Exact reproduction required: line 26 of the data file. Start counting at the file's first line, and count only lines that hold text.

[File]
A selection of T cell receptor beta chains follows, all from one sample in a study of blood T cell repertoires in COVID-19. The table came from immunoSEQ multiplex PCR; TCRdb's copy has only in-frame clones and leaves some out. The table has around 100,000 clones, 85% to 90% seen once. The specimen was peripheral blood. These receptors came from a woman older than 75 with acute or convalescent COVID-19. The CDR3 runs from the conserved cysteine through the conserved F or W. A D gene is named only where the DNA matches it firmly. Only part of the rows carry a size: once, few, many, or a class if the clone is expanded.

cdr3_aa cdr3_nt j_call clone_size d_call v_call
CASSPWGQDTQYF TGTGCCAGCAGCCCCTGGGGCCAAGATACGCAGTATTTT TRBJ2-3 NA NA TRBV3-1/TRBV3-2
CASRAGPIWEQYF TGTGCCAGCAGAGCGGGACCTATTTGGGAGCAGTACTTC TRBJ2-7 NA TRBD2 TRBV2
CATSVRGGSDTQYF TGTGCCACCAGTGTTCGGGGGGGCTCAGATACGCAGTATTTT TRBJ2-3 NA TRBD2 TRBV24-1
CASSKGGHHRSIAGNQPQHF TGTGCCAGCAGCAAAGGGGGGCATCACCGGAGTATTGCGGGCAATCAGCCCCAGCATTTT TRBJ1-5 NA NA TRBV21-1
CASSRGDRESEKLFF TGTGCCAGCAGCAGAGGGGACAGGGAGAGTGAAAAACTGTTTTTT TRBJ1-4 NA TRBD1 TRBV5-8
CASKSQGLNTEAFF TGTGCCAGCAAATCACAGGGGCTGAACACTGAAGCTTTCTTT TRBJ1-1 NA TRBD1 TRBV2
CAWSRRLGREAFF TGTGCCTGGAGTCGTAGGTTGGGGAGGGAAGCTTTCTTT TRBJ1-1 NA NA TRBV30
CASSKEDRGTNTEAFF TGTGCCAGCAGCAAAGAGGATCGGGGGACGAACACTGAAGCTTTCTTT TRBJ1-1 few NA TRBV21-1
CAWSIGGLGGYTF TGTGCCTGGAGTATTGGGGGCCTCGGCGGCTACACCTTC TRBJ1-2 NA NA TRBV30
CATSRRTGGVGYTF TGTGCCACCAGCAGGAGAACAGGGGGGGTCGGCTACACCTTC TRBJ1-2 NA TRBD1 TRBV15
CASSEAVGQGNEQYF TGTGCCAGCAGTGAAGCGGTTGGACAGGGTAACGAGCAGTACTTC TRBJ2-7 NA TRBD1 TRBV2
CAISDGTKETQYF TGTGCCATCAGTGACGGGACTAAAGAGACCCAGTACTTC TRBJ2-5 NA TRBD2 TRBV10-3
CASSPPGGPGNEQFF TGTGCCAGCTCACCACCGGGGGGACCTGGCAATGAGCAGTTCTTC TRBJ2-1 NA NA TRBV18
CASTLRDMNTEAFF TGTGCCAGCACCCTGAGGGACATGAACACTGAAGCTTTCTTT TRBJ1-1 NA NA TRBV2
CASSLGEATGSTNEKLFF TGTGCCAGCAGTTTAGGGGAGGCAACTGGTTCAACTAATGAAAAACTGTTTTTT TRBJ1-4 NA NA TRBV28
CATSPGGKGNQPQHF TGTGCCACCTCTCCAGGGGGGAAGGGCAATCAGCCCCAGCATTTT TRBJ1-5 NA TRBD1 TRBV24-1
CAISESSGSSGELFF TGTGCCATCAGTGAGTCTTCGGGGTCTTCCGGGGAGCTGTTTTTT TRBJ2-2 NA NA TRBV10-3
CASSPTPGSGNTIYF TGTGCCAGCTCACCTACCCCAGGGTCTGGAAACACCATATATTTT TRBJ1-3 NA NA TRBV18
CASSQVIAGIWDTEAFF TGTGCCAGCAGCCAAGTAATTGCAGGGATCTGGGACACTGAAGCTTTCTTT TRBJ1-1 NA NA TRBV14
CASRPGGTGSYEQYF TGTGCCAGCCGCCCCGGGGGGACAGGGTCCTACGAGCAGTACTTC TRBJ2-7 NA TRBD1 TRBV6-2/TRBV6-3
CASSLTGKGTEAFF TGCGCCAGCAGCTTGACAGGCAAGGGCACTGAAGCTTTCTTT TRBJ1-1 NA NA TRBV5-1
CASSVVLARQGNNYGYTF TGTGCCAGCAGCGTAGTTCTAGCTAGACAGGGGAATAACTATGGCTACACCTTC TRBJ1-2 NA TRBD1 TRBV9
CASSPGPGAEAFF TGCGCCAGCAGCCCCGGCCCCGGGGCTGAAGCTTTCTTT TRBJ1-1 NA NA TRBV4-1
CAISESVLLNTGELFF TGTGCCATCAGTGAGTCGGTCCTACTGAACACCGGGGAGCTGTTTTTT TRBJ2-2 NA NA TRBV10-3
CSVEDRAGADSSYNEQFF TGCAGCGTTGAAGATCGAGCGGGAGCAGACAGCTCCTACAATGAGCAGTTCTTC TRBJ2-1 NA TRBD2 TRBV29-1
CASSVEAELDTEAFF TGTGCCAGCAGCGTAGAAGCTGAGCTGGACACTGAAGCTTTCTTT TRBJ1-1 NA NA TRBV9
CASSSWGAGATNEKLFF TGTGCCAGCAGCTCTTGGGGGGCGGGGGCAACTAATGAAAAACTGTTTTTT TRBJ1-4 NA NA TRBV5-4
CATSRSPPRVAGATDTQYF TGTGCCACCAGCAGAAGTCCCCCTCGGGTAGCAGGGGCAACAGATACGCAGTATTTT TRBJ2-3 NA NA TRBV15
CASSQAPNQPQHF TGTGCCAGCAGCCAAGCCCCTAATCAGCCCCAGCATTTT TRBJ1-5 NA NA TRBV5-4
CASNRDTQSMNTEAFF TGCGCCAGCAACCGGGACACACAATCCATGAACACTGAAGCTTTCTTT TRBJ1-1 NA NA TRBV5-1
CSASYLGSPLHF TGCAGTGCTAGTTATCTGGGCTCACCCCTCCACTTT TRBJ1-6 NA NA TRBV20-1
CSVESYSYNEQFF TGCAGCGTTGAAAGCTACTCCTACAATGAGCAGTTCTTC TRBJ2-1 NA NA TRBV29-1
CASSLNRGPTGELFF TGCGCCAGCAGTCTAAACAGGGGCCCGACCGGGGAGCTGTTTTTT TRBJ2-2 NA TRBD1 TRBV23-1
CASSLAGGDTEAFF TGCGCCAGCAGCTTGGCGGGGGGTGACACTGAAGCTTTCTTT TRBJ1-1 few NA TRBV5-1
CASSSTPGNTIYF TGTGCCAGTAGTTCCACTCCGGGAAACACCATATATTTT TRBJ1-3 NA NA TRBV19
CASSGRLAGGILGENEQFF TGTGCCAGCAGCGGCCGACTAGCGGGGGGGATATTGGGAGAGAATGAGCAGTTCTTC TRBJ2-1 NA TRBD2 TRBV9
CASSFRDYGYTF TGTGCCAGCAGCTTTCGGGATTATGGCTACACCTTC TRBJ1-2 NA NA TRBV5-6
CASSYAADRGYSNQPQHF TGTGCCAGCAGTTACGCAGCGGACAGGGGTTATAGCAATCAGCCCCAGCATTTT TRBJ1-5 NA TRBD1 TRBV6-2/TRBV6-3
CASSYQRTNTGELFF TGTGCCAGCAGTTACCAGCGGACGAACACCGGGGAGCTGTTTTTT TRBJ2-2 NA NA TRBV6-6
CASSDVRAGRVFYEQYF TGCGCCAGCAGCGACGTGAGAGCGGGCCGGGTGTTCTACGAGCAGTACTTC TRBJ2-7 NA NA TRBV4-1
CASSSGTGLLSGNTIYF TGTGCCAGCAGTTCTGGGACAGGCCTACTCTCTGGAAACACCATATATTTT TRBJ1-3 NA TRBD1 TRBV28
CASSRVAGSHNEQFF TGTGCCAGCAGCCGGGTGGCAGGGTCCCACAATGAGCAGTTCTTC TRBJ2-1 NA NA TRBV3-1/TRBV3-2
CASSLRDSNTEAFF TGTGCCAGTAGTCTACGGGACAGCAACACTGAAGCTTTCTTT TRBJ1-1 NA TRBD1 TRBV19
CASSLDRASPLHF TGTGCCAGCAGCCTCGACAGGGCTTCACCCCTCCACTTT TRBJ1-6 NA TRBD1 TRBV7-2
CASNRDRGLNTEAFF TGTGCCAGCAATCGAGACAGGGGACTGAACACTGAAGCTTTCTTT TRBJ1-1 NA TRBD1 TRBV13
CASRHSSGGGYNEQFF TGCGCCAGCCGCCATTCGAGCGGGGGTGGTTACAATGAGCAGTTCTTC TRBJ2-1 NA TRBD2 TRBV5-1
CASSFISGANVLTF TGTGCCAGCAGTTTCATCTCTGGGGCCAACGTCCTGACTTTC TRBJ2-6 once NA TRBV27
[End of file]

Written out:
CAISESVLLNTGELFF TGTGCCATCAGTGAGTCGGTCCTACTGAACACCGGGGAGCTGTTTTTT TRBJ2-2 NA NA TRBV10-3